The British Medical Journal has published the results of a study that aimed to assess any association between varenicline use and cardiovascular events.
Post marketing surveillance has raised concerns that there may be cardiovascular risks associated with the use of varenicline in stopping smoking. A retrospective cohort analysis of a Danish medical database was use to compare the rates of cardiovascular events in individuals prescribed varenicline as compared to those prescribed buproprion.
The study accessed data for 4,781,228 individuals and identified 92,540 people who had been prescribed either varenicline or bupropion. A total of 35,852 patients were reviewed after being matched in a 1:1 ratio for each drug. The primary outcomes were acute coronary syndrome, ischaemic stroke and cardiovascular death analysed individually and as a composite of any major cardiovascular event.
There were 57 major cardiovascular events in those prescribed varenicline (6.9 cases per 1,000 person years) compared to 60 events in those prescribed buproprion (7.1 cases per 1,000 person years). The hazard ratio was 0.96 (95% confidence interval 0.67 to 1.39). There were no differences in rates of the individual component outcomes.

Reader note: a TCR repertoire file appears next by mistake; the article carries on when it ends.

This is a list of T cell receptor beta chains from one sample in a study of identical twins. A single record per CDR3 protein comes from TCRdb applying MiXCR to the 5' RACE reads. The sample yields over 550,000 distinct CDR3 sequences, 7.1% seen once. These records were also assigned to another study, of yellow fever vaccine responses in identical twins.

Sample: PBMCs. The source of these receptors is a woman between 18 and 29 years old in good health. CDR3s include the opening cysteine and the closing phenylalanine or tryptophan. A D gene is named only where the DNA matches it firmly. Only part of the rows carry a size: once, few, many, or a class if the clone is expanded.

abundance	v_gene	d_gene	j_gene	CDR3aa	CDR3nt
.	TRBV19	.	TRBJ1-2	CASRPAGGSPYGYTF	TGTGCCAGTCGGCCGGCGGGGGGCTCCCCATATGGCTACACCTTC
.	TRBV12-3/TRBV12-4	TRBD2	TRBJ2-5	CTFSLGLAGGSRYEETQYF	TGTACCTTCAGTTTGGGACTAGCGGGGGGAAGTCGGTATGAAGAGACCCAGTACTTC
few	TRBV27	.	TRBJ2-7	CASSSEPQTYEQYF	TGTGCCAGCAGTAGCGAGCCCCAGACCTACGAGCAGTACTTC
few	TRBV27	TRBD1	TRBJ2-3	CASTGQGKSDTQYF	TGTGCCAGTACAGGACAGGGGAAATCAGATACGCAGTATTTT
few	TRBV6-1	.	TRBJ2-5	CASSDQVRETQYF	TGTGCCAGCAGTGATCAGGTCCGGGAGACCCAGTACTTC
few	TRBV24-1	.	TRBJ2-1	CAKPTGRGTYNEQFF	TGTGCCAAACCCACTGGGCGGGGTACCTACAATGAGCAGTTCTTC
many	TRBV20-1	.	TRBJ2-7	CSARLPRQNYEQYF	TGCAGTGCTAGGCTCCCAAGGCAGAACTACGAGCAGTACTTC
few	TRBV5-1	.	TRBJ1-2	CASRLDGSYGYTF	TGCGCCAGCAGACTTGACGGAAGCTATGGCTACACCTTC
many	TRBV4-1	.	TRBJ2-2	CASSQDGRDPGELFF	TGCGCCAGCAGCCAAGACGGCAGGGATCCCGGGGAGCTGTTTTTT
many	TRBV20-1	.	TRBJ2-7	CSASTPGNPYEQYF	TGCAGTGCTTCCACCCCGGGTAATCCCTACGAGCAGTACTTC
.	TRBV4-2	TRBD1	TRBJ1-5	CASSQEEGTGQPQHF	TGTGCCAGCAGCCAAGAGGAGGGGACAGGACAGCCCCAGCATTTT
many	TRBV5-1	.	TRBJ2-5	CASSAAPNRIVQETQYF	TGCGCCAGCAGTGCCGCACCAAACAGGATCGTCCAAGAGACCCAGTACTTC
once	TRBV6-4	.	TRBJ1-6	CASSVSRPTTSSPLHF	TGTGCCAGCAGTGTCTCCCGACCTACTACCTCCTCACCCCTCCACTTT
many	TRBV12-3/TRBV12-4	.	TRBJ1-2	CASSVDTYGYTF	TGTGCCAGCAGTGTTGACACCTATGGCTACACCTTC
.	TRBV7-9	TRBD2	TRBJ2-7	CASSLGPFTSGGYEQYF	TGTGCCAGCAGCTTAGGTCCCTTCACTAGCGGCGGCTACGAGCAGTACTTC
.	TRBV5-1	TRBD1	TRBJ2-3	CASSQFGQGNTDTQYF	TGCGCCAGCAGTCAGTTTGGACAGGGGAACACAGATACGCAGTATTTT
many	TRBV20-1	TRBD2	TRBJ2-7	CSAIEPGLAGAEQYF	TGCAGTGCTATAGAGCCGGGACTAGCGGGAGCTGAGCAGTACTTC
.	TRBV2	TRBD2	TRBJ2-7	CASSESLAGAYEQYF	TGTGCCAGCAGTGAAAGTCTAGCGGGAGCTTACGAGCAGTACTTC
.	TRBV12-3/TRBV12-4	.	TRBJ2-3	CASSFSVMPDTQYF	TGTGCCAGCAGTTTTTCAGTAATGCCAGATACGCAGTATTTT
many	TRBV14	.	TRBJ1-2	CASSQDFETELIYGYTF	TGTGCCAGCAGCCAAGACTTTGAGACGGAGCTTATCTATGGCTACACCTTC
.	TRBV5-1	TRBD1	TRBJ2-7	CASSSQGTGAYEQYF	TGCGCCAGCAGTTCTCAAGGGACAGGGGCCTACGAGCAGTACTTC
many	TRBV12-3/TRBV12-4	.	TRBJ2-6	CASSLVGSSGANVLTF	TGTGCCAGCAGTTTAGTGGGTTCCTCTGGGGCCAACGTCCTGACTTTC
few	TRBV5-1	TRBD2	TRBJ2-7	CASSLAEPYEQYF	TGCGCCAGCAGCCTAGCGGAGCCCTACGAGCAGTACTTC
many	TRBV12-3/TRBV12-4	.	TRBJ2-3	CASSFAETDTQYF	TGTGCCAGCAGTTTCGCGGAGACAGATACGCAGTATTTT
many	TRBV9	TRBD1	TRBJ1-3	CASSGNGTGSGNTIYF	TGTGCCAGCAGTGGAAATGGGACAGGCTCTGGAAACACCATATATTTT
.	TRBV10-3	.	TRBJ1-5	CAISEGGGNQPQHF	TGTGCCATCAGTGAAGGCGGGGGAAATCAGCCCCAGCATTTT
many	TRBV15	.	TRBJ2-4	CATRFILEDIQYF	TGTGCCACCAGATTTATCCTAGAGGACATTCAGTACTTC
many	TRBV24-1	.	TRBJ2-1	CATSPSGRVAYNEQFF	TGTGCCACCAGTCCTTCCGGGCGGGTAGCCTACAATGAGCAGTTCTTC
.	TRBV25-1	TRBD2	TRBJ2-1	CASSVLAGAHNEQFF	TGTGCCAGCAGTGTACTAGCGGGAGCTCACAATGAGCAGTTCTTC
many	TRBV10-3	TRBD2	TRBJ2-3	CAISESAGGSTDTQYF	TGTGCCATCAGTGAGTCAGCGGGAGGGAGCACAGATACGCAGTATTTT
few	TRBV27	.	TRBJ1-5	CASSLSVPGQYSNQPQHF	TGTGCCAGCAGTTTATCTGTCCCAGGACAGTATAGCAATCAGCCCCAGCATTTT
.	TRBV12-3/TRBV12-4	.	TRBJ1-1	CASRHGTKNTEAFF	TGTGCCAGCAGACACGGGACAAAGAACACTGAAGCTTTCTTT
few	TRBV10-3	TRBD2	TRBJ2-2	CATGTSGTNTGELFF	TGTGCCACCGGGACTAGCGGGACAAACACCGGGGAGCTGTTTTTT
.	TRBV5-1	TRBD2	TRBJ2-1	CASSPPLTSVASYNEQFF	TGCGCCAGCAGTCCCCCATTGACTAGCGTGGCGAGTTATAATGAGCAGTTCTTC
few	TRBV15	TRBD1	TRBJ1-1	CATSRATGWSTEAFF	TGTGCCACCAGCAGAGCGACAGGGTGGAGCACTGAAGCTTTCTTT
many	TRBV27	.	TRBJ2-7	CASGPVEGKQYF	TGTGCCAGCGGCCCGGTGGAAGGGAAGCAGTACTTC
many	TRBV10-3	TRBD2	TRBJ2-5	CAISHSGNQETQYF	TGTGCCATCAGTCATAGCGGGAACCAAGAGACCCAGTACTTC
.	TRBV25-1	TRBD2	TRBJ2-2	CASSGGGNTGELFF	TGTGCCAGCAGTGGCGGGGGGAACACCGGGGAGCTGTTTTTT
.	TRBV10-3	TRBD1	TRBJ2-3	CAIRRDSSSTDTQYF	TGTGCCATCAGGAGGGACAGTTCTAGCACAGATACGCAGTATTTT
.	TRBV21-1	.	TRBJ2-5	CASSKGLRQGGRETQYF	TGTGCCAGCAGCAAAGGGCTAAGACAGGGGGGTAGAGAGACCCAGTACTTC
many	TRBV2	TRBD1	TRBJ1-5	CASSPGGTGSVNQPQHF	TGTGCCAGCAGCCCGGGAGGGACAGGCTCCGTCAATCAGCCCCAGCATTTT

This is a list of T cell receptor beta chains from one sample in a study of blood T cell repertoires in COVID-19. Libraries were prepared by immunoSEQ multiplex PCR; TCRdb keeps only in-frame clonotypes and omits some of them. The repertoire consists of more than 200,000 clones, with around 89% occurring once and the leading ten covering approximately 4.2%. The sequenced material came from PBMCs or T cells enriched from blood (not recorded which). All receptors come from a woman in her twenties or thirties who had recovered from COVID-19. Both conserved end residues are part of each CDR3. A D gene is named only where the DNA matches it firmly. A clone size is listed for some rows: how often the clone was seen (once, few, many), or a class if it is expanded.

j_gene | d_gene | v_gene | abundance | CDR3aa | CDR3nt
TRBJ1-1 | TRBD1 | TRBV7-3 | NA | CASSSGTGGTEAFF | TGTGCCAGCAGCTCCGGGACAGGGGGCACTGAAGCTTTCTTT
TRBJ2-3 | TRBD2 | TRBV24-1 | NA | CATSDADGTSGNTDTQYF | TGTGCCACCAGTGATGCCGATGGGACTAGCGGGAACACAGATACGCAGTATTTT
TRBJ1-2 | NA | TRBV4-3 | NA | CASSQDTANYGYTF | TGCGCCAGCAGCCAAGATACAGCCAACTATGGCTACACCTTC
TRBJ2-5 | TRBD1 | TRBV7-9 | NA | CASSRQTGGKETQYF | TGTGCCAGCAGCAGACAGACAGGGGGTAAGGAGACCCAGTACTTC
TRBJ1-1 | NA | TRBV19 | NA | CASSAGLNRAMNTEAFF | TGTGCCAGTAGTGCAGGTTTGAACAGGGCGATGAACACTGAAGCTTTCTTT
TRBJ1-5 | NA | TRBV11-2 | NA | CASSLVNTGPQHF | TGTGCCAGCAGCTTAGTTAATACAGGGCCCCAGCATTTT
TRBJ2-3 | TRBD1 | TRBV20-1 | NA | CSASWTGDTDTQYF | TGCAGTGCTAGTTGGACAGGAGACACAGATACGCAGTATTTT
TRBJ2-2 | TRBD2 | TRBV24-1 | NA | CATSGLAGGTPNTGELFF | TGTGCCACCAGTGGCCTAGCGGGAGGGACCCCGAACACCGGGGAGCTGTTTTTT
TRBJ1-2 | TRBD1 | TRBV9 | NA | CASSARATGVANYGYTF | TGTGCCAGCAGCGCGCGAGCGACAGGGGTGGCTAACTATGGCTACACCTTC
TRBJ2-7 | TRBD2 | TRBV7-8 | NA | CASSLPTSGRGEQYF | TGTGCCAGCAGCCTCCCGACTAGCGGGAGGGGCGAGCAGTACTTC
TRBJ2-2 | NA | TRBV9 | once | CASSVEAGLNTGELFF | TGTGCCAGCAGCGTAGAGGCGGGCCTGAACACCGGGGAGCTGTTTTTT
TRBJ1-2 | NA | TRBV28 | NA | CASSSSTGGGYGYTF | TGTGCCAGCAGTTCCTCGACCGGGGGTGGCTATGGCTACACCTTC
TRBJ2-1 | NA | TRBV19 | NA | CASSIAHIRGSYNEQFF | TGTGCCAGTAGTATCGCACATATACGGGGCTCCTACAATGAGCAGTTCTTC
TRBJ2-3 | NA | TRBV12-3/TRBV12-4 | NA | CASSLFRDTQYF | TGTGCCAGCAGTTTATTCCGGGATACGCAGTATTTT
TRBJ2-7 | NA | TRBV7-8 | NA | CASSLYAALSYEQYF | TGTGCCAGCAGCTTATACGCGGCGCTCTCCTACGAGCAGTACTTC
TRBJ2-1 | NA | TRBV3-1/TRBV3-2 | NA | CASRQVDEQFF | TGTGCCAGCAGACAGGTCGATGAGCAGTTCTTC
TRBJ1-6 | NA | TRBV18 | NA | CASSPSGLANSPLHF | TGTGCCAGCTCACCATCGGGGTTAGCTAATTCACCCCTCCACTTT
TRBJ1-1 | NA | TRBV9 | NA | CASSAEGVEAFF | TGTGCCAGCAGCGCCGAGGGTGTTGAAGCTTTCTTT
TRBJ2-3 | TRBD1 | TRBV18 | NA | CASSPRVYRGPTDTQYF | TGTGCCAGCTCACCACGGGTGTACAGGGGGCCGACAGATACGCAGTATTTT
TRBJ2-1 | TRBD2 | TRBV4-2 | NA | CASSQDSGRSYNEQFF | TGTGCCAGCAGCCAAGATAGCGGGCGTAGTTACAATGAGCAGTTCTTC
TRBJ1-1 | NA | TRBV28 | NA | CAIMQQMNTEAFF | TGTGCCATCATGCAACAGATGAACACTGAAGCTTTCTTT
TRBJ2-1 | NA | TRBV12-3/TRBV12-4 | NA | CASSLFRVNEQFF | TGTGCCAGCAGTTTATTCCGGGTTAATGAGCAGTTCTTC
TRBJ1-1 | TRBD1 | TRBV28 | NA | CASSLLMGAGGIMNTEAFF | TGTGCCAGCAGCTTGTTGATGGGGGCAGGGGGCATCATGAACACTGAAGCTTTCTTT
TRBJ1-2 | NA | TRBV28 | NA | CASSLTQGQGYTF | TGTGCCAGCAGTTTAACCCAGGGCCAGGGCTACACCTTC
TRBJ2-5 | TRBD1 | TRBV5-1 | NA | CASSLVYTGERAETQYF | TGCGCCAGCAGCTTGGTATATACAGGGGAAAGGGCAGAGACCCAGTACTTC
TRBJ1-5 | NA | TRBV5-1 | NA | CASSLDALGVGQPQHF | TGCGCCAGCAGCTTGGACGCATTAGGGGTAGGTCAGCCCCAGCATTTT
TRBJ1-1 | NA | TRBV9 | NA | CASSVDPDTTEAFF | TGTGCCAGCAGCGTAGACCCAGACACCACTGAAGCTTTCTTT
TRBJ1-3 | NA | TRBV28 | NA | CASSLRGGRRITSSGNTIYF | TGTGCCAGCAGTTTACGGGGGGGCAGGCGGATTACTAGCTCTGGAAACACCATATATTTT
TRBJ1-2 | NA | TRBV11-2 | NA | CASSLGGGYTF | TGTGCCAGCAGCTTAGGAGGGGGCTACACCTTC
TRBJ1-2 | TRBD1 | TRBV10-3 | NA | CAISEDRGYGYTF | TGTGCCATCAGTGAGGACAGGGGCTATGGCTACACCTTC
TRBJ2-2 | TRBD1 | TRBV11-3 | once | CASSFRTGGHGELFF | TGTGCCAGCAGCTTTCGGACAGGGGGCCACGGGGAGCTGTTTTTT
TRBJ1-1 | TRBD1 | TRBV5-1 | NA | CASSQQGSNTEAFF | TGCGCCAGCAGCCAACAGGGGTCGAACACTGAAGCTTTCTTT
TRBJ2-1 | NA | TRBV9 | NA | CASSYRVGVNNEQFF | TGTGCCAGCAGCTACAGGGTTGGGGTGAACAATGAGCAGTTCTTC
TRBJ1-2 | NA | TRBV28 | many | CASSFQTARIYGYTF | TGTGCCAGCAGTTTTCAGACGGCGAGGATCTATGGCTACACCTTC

An accompanying editorial notes that the use of an active comparator limits the usefulness of this study. The only conclusion that can be drawn is the varenicline poses the same level of cardiovascular risk as buproprion. The editorial states, "This may not help us determine whether varenicline should be prescribed to patients at higher risk of cardiovascular disease, or to determine whether myocardial infarction in a patient who has taken varenicline is causally related to the drug".
Action: Clinicians should be aware of this study. Although, at first glance, this study is reassuring perhaps more research is necessary and continued post marketing surveillance is vital.
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